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Crisis responses in 2018 have all too often left a lot to be desired.
From Facebook’s long period of silence at the start of its data crisis, to Oxfam probably wishing its boss had stayed quiet rather than making ill-judged comments which only intensified the issue, the first quarter of this year has seen plenty of mismanaged crises.
Let’s be honest, that has provided this media training blog with plenty of material.
But we also like to write about those organisations who get it right and highlight what others can learn from their handling of a crisis media management situation.
So it has been refreshing to see how well Starbucks has handled its recent time in the media spotlight.
For those not familiar with the story - as coverage has not been as extensive on this side of the Atlantic - two black men were arrested at one of the store’s coffee shops in Philadelphia after an employee called police to say they were trespassing.
They had reportedly not made an order and were refusing to leave, but had done nothing wrong. The incident was caught on camera and uploaded to social media where it has been viewed around 10 million times. As the views grew, so did the backlash with protests and the hashtag #BoycottStarbucks being shared.
Starbucks found itself facing a PR disaster and its initial response - which was too slow and pretty weak, with vague language such as ‘these matters’ and ‘incidents’ rather than any mention of race, in particular - attracted plenty of criticism. Additionally, saying it was ‘disappointed’ missed the mark by some distance. Weasel words as one of my old bosses would say.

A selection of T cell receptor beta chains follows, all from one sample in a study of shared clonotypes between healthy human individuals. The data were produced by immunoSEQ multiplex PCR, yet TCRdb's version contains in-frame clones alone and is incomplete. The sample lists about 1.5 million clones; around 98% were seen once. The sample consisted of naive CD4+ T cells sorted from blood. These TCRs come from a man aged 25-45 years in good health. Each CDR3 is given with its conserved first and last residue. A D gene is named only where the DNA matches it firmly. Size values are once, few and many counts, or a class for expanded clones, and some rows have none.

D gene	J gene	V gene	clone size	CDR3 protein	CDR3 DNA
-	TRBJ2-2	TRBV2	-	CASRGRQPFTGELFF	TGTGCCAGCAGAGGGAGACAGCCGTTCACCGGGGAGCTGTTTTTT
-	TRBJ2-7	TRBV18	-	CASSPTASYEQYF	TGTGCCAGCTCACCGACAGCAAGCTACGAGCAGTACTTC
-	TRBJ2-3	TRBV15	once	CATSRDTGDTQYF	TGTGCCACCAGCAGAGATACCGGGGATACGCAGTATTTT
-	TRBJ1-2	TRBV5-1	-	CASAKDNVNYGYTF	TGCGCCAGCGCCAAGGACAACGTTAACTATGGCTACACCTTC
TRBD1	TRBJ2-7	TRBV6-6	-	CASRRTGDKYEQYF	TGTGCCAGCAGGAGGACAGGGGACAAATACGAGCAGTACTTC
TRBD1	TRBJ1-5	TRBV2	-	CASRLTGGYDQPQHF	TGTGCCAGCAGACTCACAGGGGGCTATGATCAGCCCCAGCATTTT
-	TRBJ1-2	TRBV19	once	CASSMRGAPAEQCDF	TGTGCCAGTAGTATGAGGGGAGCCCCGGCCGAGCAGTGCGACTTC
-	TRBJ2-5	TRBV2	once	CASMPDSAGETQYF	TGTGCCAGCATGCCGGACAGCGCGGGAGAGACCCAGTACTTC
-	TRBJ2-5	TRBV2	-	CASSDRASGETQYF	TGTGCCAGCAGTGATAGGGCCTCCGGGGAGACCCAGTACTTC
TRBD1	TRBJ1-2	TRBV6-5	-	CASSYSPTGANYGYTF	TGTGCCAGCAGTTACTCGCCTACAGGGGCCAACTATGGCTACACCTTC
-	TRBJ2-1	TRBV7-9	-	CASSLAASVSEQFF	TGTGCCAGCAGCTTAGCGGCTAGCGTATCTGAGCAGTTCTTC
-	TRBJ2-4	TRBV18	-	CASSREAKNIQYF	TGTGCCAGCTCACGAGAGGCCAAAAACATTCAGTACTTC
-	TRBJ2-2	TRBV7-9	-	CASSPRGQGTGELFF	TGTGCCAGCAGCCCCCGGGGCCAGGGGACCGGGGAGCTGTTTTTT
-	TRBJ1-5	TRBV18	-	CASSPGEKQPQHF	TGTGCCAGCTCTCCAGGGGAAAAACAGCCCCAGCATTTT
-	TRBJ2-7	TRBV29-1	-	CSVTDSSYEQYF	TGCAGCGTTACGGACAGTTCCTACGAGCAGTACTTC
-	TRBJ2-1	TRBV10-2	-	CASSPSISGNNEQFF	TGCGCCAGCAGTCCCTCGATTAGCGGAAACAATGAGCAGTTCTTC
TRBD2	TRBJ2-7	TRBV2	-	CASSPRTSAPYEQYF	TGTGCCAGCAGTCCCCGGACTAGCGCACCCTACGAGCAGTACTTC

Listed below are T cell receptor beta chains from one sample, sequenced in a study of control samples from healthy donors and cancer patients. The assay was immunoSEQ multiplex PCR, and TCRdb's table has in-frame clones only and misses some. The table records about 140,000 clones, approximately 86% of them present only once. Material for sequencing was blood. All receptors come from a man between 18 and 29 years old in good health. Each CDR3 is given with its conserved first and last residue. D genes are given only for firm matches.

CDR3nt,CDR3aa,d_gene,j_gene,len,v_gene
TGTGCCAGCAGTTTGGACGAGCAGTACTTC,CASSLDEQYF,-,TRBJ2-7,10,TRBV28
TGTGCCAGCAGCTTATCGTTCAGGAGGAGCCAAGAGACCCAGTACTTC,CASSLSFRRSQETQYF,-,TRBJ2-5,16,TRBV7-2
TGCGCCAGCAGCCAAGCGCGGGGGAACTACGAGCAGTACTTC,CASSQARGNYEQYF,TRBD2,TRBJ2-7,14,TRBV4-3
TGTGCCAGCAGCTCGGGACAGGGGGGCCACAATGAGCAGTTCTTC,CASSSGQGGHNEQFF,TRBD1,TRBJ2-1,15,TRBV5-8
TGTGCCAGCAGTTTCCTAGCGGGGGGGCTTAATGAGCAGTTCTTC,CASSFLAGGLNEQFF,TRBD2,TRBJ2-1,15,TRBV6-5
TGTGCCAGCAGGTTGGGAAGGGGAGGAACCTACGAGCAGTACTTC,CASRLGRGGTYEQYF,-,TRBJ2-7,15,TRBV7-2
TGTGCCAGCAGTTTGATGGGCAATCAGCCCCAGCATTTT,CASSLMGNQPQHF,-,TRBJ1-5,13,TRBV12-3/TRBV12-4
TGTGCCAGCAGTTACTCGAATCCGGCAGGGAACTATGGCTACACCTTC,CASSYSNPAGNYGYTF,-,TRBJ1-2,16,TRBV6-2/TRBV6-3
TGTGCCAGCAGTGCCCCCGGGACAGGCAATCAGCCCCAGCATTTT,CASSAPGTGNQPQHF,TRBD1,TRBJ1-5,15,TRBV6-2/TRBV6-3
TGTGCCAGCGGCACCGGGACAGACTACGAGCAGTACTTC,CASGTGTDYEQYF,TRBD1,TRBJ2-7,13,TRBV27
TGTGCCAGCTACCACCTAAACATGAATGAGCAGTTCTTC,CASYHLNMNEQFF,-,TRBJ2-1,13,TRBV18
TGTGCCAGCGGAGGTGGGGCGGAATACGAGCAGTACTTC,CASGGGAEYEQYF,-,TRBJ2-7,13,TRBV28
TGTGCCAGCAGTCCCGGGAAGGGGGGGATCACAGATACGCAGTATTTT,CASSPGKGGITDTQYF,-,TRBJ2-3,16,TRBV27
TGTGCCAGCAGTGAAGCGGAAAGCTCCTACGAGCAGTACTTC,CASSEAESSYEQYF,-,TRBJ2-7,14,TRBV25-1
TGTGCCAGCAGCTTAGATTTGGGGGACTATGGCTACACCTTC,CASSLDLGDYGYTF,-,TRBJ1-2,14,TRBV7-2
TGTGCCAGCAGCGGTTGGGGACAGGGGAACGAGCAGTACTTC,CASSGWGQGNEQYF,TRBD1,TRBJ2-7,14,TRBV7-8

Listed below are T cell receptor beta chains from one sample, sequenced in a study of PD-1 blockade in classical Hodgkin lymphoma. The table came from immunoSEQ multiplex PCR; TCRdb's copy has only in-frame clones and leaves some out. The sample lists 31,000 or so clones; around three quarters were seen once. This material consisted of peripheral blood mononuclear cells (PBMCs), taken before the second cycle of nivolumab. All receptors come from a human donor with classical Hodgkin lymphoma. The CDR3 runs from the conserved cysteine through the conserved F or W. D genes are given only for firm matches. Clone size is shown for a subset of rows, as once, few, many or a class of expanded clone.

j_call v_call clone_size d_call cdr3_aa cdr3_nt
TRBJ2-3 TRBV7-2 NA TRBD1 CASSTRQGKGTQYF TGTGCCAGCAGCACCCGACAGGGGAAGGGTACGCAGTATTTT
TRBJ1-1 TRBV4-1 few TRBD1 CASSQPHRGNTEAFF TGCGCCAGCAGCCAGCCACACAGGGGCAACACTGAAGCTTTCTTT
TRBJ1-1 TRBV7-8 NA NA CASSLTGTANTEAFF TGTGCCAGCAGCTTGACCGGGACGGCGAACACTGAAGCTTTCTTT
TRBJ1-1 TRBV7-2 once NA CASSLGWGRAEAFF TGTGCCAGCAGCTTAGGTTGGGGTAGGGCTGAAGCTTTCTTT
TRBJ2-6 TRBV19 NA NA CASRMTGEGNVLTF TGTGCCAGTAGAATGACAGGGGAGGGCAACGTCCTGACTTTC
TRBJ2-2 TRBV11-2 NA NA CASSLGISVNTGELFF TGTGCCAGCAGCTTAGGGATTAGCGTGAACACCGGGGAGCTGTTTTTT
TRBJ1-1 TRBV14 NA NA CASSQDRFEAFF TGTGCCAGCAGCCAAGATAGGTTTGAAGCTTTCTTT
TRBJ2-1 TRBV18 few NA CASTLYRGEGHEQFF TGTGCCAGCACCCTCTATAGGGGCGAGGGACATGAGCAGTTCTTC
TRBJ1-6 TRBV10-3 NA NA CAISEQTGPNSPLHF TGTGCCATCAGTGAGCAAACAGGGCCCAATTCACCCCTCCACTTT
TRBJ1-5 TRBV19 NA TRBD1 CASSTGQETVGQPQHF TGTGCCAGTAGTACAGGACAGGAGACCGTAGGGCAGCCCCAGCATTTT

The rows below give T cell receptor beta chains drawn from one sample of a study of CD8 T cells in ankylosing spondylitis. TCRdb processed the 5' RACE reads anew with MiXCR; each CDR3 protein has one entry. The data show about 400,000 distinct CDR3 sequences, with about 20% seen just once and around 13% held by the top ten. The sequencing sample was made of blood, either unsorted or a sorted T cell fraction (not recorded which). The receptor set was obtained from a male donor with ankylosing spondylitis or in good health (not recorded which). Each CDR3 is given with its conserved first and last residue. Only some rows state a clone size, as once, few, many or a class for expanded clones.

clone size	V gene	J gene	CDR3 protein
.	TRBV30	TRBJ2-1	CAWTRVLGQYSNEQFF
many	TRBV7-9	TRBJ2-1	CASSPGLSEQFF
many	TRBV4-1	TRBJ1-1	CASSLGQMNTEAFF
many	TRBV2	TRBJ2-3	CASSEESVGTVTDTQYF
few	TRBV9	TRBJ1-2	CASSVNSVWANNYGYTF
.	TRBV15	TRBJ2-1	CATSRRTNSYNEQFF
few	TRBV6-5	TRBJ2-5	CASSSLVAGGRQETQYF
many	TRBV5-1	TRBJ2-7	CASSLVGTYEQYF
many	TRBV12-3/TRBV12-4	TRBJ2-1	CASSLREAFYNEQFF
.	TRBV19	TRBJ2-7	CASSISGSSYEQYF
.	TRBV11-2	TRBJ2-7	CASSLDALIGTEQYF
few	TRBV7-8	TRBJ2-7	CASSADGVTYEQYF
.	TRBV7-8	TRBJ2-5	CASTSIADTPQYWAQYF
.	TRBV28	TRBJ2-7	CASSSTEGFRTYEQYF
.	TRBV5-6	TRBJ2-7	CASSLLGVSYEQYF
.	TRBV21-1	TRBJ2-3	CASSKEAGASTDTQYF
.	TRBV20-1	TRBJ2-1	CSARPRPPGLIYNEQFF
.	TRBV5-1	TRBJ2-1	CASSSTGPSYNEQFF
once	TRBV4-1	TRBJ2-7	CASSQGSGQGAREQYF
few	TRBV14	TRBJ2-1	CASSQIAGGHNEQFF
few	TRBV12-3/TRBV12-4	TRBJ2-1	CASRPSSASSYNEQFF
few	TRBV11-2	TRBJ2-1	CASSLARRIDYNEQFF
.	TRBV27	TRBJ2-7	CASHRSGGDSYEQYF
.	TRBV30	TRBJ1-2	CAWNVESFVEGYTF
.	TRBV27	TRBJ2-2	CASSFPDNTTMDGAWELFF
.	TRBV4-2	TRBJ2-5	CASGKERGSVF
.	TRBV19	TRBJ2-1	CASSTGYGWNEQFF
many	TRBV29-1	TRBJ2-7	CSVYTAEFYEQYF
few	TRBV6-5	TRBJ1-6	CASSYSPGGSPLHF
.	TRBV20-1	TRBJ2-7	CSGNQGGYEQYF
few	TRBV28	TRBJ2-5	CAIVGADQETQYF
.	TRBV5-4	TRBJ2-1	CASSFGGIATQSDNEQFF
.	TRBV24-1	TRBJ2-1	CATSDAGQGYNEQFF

We apologize to the two individuals and our customers for what took place at our Philadelphia store on Thursday. pic.twitter.com/suUsytXHks— Starbucks Coffee (@Starbucks) April 14, 2018
But since then its approach has been strong – with CNN describing it as a ‘crisis response done right’.
Keep reading to find out what they’ve done right and what you can learn from it…
A good crisis media management response involves senior leaders being visible.
And there is no doubt Starbucks CEO Kevin Johnson has put himself at the very centre of how the brand has responded.
After the vague and inadequate initial response, Mr Johnson issued a much more detailed apology letter through the company’s website, and circulated on social media.
We regret that our practices and training led to the reprehensible outcome at our Philadelphia store. We’re taking immediate action to learn from this and be better. A statement from ceo Kevin Johnson: https://t.co/kPav8bEeOX— Starbucks Coffee (@Starbucks) April 15, 2018
He has subsequently issued another apology in the form of a video on the Starbucks website, albeit a little buried in the ‘newsroom’ section.
In both the letter and the video he sounded genuine and took full responsibility for the issues.
Here’s an excerpt that stood out for me from the video. He said: “Now, there has been some calls for us to take action on the store manager. I believe that blame has been misplaced.
“In fact, I think the focus of fixing this, I own it. This is a management issue, and I am accountable to ensure that we address the policy and the practice and the training that led to this outcome. “
As well as being interviewed on numerous news programmes, Mr Johnson has also travelled to Philadelphia to meet with the arrested men, as well as the city’s mayor and police commissioner.
On our crisis communication training courses, we talk about the importance of organisations showing that they are taking action to resolve the issue and prevent it from happening again.
A focal point of Mr Johnson’s messaging has been to ensure an incident like this can’t happen again.
But it is not simply rhetoric. He is backing it up with actions.